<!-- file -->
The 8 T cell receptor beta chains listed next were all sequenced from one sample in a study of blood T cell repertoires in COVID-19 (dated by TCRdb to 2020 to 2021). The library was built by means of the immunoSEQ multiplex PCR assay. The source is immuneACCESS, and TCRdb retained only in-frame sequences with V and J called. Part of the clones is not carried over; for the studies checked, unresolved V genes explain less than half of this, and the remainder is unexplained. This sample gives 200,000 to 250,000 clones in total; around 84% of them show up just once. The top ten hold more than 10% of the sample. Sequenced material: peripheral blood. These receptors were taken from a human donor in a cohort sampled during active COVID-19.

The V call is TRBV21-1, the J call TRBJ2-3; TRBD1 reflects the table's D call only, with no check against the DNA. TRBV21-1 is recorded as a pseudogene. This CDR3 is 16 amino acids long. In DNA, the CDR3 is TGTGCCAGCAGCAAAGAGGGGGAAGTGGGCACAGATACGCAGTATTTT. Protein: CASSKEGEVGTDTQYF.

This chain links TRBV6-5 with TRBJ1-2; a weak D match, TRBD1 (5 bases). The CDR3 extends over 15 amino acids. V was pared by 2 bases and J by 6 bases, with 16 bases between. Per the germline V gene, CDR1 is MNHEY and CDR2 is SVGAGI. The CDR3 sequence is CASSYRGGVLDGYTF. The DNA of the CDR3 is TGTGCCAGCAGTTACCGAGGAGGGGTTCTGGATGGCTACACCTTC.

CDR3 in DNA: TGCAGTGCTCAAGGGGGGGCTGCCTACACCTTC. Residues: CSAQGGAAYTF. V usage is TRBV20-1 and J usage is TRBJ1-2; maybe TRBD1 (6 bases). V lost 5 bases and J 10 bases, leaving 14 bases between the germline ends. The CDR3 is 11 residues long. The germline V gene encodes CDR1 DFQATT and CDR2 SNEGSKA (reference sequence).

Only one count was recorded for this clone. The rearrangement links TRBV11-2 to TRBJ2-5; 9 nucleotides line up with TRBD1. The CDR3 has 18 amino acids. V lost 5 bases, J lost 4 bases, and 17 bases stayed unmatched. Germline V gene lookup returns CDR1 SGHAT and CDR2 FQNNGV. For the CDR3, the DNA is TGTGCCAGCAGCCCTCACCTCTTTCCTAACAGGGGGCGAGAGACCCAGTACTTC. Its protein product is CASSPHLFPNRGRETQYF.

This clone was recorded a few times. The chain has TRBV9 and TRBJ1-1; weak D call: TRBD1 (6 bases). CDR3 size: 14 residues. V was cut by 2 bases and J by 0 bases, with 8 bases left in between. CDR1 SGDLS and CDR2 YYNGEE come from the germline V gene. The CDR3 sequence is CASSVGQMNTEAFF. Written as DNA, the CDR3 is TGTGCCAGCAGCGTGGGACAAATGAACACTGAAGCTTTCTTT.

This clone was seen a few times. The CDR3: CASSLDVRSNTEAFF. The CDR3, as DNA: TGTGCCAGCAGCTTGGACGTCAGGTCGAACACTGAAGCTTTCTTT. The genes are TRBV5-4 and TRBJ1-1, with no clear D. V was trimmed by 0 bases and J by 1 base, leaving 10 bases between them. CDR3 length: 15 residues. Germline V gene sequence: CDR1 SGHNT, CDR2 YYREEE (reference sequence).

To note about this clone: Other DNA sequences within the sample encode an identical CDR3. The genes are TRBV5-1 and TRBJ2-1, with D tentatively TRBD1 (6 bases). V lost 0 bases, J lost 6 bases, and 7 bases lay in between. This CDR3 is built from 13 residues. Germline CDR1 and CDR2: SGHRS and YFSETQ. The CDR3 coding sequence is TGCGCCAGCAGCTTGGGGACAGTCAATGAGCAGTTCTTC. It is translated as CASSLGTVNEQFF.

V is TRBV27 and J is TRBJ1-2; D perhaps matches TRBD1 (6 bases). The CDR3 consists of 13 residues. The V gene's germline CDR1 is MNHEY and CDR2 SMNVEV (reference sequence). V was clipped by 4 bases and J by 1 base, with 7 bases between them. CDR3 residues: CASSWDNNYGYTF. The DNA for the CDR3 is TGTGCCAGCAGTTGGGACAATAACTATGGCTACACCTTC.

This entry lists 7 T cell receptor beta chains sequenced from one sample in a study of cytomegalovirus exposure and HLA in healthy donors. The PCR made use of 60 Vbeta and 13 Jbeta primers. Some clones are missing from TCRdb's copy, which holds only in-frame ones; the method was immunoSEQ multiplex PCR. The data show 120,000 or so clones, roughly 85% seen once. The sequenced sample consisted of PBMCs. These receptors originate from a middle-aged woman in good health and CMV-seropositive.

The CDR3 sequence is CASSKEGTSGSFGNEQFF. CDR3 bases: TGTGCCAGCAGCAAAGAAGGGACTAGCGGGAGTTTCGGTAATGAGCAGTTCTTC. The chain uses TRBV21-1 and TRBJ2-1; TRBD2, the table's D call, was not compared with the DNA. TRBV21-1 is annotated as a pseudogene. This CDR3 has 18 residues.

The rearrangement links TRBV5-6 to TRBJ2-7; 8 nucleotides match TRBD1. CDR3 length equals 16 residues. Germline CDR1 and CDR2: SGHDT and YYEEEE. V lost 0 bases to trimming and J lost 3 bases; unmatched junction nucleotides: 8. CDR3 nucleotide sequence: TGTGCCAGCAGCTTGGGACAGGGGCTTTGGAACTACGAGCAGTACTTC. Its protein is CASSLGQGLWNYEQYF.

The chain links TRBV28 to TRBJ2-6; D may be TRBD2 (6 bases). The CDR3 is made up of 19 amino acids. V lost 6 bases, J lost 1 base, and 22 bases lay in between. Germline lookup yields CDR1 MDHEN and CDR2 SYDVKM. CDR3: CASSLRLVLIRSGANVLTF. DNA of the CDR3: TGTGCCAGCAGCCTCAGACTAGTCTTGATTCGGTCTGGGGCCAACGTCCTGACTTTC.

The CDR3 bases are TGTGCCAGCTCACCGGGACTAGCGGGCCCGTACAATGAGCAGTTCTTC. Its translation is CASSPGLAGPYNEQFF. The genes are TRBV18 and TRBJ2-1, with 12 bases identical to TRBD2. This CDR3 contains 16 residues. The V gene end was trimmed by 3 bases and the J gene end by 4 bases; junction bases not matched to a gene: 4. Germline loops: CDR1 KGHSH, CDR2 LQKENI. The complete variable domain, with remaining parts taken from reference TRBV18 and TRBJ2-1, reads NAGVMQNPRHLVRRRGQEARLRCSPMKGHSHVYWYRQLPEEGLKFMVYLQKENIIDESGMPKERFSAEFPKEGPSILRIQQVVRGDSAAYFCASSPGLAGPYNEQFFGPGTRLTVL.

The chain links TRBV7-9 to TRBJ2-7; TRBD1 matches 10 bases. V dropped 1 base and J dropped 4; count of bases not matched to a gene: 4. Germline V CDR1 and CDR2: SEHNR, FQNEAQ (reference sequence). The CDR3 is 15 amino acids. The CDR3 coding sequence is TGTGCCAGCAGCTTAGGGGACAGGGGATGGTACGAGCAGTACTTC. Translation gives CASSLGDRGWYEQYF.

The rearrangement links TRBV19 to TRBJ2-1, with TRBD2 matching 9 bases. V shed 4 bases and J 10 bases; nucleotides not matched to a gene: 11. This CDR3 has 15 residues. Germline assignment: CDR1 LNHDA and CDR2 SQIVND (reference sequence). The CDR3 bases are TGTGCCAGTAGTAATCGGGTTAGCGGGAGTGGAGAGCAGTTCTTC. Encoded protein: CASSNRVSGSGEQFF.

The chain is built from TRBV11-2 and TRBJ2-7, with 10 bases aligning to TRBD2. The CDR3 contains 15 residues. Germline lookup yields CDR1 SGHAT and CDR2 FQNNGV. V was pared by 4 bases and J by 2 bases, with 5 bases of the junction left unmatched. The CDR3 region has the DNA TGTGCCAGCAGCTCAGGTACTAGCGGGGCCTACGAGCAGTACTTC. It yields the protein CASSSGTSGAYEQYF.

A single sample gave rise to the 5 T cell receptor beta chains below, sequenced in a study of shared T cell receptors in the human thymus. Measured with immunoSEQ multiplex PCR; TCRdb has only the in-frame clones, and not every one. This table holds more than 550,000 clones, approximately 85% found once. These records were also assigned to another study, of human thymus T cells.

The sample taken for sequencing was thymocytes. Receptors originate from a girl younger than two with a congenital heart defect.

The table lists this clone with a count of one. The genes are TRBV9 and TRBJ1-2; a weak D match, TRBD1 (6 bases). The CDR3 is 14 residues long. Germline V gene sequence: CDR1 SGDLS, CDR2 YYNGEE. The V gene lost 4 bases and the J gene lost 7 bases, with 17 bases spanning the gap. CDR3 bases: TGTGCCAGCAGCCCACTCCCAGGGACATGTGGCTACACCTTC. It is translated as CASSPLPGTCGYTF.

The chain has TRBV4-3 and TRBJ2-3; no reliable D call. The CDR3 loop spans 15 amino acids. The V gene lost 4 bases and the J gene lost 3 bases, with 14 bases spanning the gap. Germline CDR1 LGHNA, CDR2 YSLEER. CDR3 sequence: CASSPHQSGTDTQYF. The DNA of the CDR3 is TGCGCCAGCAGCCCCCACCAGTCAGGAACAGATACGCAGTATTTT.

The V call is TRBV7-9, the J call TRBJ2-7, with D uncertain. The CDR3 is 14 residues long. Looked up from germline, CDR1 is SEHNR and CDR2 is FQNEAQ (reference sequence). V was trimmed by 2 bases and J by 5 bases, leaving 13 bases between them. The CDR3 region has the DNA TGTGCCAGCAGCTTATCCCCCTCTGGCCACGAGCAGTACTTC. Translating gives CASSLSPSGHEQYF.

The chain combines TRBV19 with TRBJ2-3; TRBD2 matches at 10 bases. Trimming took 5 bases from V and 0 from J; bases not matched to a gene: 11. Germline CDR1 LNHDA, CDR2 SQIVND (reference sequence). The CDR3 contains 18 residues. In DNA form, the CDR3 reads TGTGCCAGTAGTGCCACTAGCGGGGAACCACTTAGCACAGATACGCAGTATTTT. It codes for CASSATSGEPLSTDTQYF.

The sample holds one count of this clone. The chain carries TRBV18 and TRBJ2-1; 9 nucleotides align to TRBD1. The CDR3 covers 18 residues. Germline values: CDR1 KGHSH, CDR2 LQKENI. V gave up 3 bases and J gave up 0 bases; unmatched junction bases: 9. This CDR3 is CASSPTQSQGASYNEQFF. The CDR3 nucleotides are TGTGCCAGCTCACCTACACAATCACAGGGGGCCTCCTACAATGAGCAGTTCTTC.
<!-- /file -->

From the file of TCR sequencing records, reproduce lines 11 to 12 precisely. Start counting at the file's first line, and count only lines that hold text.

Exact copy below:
The CDR3 sequence is CASSKEGTSGSFGNEQFF. CDR3 bases: TGTGCCAGCAGCAAAGAAGGGACTAGCGGGAGTTTCGGTAATGAGCAGTTCTTC. The chain uses TRBV21-1 and TRBJ2-1; TRBD2, the table's D call, was not compared with the DNA. TRBV21-1 is annotated as a pseudogene. This CDR3 has 18 residues.

The rearrangement links TRBV5-6 to TRBJ2-7; 8 nucleotides match TRBD1. CDR3 length equals 16 residues. Germline CDR1 and CDR2: SGHDT and YYEEEE. V lost 0 bases to trimming and J lost 3 bases; unmatched junction nucleotides: 8. CDR3 nucleotide sequence: TGTGCCAGCAGCTTGGGACAGGGGCTTTGGAACTACGAGCAGTACTTC. Its protein is CASSLGQGLWNYEQYF.